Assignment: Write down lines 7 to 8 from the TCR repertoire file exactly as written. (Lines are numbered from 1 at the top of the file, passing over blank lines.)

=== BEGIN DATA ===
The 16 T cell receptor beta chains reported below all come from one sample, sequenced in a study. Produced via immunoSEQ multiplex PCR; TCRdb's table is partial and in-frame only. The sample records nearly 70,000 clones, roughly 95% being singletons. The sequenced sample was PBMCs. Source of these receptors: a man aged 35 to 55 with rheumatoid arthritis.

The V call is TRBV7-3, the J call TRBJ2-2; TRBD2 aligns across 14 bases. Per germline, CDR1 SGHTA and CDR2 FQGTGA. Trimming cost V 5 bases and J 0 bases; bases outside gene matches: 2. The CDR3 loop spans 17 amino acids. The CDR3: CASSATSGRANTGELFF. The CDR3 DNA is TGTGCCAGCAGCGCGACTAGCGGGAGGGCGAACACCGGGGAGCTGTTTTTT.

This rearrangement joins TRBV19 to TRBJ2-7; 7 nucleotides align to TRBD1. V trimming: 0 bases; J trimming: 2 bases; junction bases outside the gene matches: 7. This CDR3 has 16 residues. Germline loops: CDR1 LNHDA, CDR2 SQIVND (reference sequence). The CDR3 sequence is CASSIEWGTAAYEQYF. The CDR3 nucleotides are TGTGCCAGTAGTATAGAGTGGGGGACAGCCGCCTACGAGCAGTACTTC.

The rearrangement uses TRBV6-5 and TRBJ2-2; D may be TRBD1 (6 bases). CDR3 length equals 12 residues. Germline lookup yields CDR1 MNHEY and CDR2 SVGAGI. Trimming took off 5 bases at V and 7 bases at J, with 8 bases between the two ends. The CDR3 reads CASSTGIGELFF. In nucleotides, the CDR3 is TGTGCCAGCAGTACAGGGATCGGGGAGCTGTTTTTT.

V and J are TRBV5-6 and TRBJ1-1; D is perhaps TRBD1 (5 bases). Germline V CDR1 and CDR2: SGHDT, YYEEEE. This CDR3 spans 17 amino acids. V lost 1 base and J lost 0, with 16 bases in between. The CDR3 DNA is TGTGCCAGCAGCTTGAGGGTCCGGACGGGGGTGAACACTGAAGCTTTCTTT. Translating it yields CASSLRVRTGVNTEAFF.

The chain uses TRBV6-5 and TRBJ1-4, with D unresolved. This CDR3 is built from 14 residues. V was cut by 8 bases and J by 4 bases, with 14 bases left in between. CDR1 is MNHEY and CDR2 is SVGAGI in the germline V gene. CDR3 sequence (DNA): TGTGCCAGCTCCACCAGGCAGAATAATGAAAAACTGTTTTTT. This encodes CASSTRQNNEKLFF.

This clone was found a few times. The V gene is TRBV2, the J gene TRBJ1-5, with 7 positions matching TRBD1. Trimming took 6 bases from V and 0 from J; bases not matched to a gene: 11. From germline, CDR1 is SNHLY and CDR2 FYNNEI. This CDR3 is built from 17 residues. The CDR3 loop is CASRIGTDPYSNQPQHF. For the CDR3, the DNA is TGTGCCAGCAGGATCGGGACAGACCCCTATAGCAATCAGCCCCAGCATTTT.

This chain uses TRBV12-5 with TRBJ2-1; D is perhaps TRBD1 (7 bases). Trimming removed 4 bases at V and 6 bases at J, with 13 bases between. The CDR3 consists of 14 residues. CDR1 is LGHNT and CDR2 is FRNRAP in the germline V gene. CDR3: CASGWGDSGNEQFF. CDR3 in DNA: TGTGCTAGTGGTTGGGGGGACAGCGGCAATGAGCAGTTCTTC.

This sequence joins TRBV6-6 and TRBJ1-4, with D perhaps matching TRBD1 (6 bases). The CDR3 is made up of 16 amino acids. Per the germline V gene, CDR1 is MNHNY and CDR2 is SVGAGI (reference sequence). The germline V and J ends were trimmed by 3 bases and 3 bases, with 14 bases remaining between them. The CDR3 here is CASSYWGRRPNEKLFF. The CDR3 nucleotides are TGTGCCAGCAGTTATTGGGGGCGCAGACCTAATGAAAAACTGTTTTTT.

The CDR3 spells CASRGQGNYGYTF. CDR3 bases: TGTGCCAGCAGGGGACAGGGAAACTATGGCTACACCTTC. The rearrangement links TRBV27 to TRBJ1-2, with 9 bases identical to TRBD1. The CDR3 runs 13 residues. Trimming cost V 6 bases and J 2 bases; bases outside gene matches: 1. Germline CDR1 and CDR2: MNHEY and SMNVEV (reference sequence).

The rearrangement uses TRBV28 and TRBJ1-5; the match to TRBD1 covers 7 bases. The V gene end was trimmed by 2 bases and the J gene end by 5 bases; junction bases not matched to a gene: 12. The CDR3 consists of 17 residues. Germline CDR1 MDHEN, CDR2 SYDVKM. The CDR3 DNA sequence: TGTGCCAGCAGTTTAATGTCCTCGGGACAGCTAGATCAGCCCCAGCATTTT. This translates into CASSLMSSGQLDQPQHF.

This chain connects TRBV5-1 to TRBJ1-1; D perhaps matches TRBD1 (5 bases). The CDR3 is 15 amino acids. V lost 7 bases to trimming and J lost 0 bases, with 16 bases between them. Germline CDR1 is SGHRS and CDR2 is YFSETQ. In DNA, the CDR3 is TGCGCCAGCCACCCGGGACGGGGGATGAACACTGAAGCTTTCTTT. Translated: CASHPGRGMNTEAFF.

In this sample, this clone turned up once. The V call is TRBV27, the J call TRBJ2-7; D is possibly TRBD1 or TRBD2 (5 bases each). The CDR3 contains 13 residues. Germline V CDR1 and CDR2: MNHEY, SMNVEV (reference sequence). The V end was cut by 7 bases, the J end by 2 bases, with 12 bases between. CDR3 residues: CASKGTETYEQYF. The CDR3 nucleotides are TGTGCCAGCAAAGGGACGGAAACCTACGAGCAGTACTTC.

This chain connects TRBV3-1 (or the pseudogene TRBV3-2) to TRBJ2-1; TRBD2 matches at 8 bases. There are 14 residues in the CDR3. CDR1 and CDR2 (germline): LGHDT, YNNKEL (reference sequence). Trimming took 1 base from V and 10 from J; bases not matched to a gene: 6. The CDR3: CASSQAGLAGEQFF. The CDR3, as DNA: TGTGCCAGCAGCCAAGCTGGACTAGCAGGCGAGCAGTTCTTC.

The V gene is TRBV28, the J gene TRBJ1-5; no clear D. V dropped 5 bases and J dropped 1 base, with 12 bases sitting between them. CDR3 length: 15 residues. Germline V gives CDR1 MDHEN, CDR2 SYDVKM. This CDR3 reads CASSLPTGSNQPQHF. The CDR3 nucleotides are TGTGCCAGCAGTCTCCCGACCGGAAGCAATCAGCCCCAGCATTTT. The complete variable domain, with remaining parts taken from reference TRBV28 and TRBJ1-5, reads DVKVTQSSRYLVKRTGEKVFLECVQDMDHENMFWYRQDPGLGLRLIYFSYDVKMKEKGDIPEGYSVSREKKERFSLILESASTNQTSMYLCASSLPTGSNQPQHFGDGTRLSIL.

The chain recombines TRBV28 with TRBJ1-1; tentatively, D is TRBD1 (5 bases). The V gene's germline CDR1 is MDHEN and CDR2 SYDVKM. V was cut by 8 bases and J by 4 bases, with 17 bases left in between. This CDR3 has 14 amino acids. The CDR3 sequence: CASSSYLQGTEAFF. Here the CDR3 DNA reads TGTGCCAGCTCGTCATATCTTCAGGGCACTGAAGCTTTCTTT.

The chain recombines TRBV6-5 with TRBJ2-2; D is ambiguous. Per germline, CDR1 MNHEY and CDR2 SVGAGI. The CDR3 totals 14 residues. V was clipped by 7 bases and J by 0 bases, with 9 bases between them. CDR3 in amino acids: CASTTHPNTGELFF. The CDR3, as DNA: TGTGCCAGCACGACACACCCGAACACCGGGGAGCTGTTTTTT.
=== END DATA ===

This clone was found a few times. The V gene is TRBV2, the J gene TRBJ1-5, with 7 positions matching TRBD1. Trimming took 6 bases from V and 0 from J; bases not matched to a gene: 11. From germline, CDR1 is SNHLY and CDR2 FYNNEI. This CDR3 is built from 17 residues. The CDR3 loop is CASRIGTDPYSNQPQHF. For the CDR3, the DNA is TGTGCCAGCAGGATCGGGACAGACCCCTATAGCAATCAGCCCCAGCATTTT.

This chain uses TRBV12-5 with TRBJ2-1; D is perhaps TRBD1 (7 bases). Trimming removed 4 bases at V and 6 bases at J, with 13 bases between. The CDR3 consists of 14 residues. CDR1 is LGHNT and CDR2 is FRNRAP in the germline V gene. CDR3: CASGWGDSGNEQFF. CDR3 in DNA: TGTGCTAGTGGTTGGGGGGACAGCGGCAATGAGCAGTTCTTC.